"She had always had problems with her chest," Pamela explains. "She always had a cough. If we got separated in the supermarket, I'd just stand still and listen for her cough. But she was diagnosed with COPD [Chronic Obstructive Pulmonary Disease] while I was in London and gradually her hospital stays got longer and longer, and the times she was well got shorter and shorter."
Then, one afternoon, Pamela's dad rang her to say that her mother had taken a turn and he'd called an ambulance to take her to hospital. Her mother was unconscious, and didn't regain consciousness before she died, several days later. "People ask if you're not sad that you didn't get to say goodbye," says Pamela. "But, no. How do you? How can you ever say goodbye?
"I think, biologically, something kicked in for me then," she continues. "My mum died when I was 34 and that's something that very much makes you think about your mortality and your future and babies and, definitely, by 35, it was time for children."
Pamela talks about the tick-tock of that clock as something powerful, loud and totally unexpected. She explains that she had always felt a fear of the huge responsibility of shaping someone and sending them out into the world, but how that fear was then dwarfed by the desire for a baby. Further, she talks frankly about how the long-term relationship she was in at the time, with Michael Sharpe, just wasn't right.
"In that relationship," she says, "we just weren't ready to start a family. I was ready, I could hear the clock, but it just wasn't right. It was a great relationship, in lots of ways, but, definitely, as a couple we were not ready to go forward and make children. It was possibly a difficult time in life to finish a relationship and think, 'OK, I'm going off now to find a mate,' but I didn't think about it like that exactly. I may have been 36 when that broke up, but in my head I was still 19."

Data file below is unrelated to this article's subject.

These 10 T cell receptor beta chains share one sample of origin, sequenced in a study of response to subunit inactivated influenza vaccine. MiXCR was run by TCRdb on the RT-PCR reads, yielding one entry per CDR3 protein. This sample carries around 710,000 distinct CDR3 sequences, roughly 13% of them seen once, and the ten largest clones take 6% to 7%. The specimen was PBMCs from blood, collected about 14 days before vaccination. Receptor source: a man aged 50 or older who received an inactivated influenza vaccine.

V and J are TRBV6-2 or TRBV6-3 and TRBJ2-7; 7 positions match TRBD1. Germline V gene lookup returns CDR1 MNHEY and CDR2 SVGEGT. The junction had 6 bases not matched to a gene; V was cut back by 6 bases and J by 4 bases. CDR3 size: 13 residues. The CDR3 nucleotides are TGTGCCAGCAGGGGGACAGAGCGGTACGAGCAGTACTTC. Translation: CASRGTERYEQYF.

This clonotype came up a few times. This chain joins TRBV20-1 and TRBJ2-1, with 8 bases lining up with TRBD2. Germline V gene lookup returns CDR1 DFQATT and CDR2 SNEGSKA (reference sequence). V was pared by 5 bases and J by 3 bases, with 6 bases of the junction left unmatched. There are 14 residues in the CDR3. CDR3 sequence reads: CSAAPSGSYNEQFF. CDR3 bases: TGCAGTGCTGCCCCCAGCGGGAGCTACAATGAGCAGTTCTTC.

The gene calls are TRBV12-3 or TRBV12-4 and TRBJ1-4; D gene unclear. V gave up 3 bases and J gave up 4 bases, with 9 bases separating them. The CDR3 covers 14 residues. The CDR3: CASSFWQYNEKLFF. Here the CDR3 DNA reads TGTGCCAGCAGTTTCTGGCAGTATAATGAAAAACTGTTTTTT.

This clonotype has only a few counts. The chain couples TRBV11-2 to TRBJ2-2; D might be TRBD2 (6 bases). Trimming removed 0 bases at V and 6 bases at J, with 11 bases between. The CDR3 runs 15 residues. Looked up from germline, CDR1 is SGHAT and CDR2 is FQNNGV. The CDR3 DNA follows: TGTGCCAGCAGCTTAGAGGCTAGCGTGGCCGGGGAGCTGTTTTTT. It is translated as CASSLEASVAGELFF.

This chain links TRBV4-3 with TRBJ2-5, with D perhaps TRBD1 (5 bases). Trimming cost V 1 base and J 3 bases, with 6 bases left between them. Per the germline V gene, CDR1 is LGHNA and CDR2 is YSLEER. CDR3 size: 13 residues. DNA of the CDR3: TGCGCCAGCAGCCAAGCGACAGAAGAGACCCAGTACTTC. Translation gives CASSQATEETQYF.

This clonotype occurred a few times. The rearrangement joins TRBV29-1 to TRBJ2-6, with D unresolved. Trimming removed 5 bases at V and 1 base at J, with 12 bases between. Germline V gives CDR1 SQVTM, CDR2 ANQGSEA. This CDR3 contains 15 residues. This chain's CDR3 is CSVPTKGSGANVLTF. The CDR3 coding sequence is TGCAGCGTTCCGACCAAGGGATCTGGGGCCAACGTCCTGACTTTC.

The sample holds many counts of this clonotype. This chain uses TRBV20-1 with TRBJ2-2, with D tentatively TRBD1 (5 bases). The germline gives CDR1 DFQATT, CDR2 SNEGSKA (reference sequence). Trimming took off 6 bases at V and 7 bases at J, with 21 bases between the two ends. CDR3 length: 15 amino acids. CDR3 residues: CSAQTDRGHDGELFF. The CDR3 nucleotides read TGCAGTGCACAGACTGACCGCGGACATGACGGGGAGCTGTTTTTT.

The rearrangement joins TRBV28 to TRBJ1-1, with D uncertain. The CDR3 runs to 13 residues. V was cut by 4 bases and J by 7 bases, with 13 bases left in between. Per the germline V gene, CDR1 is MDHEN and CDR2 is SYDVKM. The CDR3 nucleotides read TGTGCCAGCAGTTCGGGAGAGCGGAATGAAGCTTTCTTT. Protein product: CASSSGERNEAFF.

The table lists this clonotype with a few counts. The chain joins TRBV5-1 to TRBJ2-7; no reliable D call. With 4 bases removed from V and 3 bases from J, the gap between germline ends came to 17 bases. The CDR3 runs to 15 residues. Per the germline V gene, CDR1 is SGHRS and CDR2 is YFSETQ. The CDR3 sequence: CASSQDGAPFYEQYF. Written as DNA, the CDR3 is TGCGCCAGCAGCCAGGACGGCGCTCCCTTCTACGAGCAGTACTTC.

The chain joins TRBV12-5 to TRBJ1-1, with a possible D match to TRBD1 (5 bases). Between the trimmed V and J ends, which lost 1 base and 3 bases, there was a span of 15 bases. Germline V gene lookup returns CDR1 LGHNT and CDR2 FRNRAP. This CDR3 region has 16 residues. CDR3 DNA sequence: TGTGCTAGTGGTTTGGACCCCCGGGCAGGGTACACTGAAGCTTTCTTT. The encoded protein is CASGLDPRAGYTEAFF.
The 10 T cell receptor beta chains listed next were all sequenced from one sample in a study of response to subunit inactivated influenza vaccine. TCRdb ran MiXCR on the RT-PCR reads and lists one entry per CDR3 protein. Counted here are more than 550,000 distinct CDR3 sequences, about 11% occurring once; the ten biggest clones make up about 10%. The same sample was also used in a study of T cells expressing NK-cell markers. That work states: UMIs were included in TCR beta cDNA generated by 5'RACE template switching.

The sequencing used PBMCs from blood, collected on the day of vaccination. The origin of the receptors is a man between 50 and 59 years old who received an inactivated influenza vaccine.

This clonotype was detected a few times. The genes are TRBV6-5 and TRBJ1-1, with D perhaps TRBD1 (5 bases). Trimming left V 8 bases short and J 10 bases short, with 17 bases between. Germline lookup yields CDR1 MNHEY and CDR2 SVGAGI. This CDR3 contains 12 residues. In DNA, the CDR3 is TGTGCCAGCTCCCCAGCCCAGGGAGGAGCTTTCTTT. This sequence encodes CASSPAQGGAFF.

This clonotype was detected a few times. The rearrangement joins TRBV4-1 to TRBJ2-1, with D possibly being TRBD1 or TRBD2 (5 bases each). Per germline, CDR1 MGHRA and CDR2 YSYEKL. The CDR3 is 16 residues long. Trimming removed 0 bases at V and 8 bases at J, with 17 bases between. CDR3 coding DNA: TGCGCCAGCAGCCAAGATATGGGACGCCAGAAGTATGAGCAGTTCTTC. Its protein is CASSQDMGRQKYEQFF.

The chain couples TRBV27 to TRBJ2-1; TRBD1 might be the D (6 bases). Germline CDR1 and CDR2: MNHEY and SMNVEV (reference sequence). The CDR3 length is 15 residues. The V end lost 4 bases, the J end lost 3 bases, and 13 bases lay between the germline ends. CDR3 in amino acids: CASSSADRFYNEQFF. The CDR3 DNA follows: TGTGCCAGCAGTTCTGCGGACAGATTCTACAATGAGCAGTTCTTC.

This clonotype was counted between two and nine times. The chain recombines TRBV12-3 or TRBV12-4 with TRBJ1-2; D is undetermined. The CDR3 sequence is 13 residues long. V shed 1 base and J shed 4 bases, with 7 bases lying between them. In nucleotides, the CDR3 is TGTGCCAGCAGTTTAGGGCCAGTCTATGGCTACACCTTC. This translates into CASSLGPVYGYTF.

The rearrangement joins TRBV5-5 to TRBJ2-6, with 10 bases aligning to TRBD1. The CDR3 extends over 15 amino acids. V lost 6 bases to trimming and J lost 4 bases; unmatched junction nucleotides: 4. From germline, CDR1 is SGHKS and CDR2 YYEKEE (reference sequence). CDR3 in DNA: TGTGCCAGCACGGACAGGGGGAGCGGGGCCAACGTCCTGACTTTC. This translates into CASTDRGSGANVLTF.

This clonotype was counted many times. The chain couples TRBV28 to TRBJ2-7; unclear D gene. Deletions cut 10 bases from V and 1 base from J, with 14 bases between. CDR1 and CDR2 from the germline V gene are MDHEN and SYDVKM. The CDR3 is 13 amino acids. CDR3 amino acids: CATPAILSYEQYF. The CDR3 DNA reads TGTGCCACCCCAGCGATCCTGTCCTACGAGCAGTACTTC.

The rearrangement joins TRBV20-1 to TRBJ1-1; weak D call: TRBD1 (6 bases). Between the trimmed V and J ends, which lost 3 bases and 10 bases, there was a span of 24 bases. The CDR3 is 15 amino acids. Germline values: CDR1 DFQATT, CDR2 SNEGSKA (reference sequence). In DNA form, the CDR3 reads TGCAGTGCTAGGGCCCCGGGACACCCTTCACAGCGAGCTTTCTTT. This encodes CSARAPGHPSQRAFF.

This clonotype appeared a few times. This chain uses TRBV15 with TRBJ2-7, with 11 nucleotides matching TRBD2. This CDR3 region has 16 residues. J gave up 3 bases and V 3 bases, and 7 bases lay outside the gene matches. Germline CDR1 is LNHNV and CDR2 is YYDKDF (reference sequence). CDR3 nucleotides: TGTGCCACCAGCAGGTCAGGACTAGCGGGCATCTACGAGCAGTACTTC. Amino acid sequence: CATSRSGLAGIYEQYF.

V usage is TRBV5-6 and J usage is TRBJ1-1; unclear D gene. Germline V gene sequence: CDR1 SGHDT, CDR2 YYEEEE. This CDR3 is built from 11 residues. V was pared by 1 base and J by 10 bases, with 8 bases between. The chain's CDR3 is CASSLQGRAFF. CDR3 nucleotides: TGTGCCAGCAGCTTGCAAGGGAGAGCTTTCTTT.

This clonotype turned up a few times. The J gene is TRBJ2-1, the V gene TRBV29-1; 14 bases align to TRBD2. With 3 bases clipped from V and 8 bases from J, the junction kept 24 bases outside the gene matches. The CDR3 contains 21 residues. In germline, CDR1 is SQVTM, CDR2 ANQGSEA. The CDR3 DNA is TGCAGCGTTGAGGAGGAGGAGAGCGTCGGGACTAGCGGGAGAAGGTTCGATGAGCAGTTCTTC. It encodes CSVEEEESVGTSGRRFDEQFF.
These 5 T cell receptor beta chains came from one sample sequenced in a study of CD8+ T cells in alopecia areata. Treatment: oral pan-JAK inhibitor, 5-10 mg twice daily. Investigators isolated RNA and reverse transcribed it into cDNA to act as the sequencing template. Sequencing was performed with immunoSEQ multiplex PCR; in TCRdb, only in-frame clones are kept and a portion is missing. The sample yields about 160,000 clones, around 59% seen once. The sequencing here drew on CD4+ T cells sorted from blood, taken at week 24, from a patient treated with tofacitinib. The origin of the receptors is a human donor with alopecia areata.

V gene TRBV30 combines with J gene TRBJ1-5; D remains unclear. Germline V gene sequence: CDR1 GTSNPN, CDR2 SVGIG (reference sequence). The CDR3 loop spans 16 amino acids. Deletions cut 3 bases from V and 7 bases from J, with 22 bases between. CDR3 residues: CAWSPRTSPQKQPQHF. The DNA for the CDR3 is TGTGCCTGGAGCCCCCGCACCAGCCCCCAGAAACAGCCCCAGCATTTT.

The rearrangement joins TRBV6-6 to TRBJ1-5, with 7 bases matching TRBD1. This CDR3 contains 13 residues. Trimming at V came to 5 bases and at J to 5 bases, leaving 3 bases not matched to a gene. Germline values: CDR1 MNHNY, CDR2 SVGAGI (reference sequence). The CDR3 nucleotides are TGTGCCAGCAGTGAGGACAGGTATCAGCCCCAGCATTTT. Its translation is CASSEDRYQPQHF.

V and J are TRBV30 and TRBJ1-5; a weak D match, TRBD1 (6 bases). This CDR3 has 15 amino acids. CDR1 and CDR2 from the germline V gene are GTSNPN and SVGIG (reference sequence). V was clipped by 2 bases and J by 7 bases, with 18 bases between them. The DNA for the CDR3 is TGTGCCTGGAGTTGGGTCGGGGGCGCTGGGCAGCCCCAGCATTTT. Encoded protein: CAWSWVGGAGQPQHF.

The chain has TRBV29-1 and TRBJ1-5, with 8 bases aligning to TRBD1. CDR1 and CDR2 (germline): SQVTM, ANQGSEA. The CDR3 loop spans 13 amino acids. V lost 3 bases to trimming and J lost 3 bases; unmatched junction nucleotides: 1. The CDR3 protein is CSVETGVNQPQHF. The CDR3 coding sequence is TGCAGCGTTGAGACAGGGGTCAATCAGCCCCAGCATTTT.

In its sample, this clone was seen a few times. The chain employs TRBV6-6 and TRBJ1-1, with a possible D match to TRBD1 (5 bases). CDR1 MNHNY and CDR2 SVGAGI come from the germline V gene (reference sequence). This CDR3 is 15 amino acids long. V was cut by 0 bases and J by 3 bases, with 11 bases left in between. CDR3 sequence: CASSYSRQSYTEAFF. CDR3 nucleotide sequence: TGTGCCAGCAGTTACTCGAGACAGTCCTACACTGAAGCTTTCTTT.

She may have been something of a late starter in motherhood, but in terms of her career, Pamela Flood got going early. She was barely out of her teens when nightclub guru Valerie Roe spotted her modelling potential in Coco's club in Tallaght. Pamela went there every week with her friends and, one night, Valerie asked if she'd like to enter the Miss Coco's contest, which, with the encouragement of her friends, she did.
Pamela won and represented the club in the Miss Ireland contest. She didn't win, but she got a taste for modelling, joined an agency and, the following year, won the Miss Ireland crown. It was great fun, Pamela says, and far more exciting than the safe, pensionable job in the bank that she packed in, against her parents' advice. Later, she went to work for now defunct record label, Polydor, which also had that showbiz sense of fun about it, before starting in RTE as a continuity announcer.
In 2000, Pamela began on Off the Rails, the show with which she remains most closely associated, and may be forever more. With Caroline Morahan, she was one half of a likeable, lively duo that seemed eminently stylish and sleek, but not at all intimidating or off-putting to ordinary women. For seven years, says Pamela, it was the dream job and then, abruptly, it ended.
"Yeah, there was nothing wrong with it, but I see why they wanted to change it," says Pamela of how she and Caroline were suddenly ditched and replaced with Brendan Courtney and Sonya Lennon. "You know, it was a case of, 'Don't wait until something is on the wane to change it,' and Brendan and Sonya brought something completely different, a breath of fresh air, to the show. And I'm not just saying that to be politically correct.